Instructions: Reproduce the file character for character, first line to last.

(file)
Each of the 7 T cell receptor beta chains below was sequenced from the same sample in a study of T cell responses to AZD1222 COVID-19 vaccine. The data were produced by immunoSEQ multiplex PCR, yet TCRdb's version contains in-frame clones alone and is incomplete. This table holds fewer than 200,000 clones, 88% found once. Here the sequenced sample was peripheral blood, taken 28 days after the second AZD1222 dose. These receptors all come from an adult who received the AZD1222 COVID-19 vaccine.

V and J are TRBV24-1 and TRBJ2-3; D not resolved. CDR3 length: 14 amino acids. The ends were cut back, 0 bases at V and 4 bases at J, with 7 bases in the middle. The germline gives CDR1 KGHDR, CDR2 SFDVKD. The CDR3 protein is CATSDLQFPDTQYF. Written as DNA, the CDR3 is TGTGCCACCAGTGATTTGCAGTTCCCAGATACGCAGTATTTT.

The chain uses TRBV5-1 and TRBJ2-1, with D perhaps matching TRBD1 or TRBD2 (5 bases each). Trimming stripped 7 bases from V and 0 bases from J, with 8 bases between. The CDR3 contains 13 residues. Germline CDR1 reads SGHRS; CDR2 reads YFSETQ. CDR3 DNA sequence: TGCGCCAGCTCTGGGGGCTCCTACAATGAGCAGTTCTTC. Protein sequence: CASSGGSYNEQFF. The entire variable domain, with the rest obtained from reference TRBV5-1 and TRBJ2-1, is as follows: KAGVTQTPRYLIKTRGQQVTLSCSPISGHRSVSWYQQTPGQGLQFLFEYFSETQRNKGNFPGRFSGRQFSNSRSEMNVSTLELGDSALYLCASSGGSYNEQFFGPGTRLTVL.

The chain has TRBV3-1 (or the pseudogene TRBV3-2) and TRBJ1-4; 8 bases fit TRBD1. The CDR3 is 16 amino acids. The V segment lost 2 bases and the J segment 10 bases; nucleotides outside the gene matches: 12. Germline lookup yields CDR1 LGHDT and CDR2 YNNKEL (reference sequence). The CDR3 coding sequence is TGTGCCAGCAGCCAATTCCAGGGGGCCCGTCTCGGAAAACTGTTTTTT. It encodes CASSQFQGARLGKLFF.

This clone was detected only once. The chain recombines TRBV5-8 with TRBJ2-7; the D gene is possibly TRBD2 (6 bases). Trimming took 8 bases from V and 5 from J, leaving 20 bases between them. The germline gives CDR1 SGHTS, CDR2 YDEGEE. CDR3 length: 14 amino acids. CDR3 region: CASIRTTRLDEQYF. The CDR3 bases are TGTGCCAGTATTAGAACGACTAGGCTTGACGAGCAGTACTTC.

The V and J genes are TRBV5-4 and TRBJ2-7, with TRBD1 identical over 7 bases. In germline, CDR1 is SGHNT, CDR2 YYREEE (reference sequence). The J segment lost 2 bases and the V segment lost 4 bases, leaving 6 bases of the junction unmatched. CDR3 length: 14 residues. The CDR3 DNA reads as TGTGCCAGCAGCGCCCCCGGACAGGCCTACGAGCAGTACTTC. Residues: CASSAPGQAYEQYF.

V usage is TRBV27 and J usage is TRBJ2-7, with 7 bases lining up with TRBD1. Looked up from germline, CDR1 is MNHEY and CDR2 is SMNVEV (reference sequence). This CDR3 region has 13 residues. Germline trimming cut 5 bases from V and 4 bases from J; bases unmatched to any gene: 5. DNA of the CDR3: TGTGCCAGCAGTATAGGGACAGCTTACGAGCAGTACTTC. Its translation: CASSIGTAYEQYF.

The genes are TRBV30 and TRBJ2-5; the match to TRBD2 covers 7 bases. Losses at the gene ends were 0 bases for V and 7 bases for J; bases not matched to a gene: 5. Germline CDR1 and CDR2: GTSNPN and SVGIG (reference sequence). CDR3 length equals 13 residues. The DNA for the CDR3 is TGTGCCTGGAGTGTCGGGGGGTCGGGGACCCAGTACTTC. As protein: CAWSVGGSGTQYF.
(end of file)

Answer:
Each of the 7 T cell receptor beta chains below was sequenced from the same sample in a study of T cell responses to AZD1222 COVID-19 vaccine. The data were produced by immunoSEQ multiplex PCR, yet TCRdb's version contains in-frame clones alone and is incomplete. This table holds fewer than 200,000 clones, 88% found once. Here the sequenced sample was peripheral blood, taken 28 days after the second AZD1222 dose. These receptors all come from an adult who received the AZD1222 COVID-19 vaccine.

V and J are TRBV24-1 and TRBJ2-3; D not resolved. CDR3 length: 14 amino acids. The ends were cut back, 0 bases at V and 4 bases at J, with 7 bases in the middle. The germline gives CDR1 KGHDR, CDR2 SFDVKD. The CDR3 protein is CATSDLQFPDTQYF. Written as DNA, the CDR3 is TGTGCCACCAGTGATTTGCAGTTCCCAGATACGCAGTATTTT.

The chain uses TRBV5-1 and TRBJ2-1, with D perhaps matching TRBD1 or TRBD2 (5 bases each). Trimming stripped 7 bases from V and 0 bases from J, with 8 bases between. The CDR3 contains 13 residues. Germline CDR1 reads SGHRS; CDR2 reads YFSETQ. CDR3 DNA sequence: TGCGCCAGCTCTGGGGGCTCCTACAATGAGCAGTTCTTC. Protein sequence: CASSGGSYNEQFF. The entire variable domain, with the rest obtained from reference TRBV5-1 and TRBJ2-1, is as follows: KAGVTQTPRYLIKTRGQQVTLSCSPISGHRSVSWYQQTPGQGLQFLFEYFSETQRNKGNFPGRFSGRQFSNSRSEMNVSTLELGDSALYLCASSGGSYNEQFFGPGTRLTVL.

The chain has TRBV3-1 (or the pseudogene TRBV3-2) and TRBJ1-4; 8 bases fit TRBD1. The CDR3 is 16 amino acids. The V segment lost 2 bases and the J segment 10 bases; nucleotides outside the gene matches: 12. Germline lookup yields CDR1 LGHDT and CDR2 YNNKEL (reference sequence). The CDR3 coding sequence is TGTGCCAGCAGCCAATTCCAGGGGGCCCGTCTCGGAAAACTGTTTTTT. It encodes CASSQFQGARLGKLFF.

This clone was detected only once. The chain recombines TRBV5-8 with TRBJ2-7; the D gene is possibly TRBD2 (6 bases). Trimming took 8 bases from V and 5 from J, leaving 20 bases between them. The germline gives CDR1 SGHTS, CDR2 YDEGEE. CDR3 length: 14 amino acids. CDR3 region: CASIRTTRLDEQYF. The CDR3 bases are TGTGCCAGTATTAGAACGACTAGGCTTGACGAGCAGTACTTC.

The V and J genes are TRBV5-4 and TRBJ2-7, with TRBD1 identical over 7 bases. In germline, CDR1 is SGHNT, CDR2 YYREEE (reference sequence). The J segment lost 2 bases and the V segment lost 4 bases, leaving 6 bases of the junction unmatched. CDR3 length: 14 residues. The CDR3 DNA reads as TGTGCCAGCAGCGCCCCCGGACAGGCCTACGAGCAGTACTTC. Residues: CASSAPGQAYEQYF.

V usage is TRBV27 and J usage is TRBJ2-7, with 7 bases lining up with TRBD1. Looked up from germline, CDR1 is MNHEY and CDR2 is SMNVEV (reference sequence). This CDR3 region has 13 residues. Germline trimming cut 5 bases from V and 4 bases from J; bases unmatched to any gene: 5. DNA of the CDR3: TGTGCCAGCAGTATAGGGACAGCTTACGAGCAGTACTTC. Its translation: CASSIGTAYEQYF.

The genes are TRBV30 and TRBJ2-5; the match to TRBD2 covers 7 bases. Losses at the gene ends were 0 bases for V and 7 bases for J; bases not matched to a gene: 5. Germline CDR1 and CDR2: GTSNPN and SVGIG (reference sequence). CDR3 length equals 13 residues. The DNA for the CDR3 is TGTGCCTGGAGTGTCGGGGGGTCGGGGACCCAGTACTTC. As protein: CAWSVGGSGTQYF.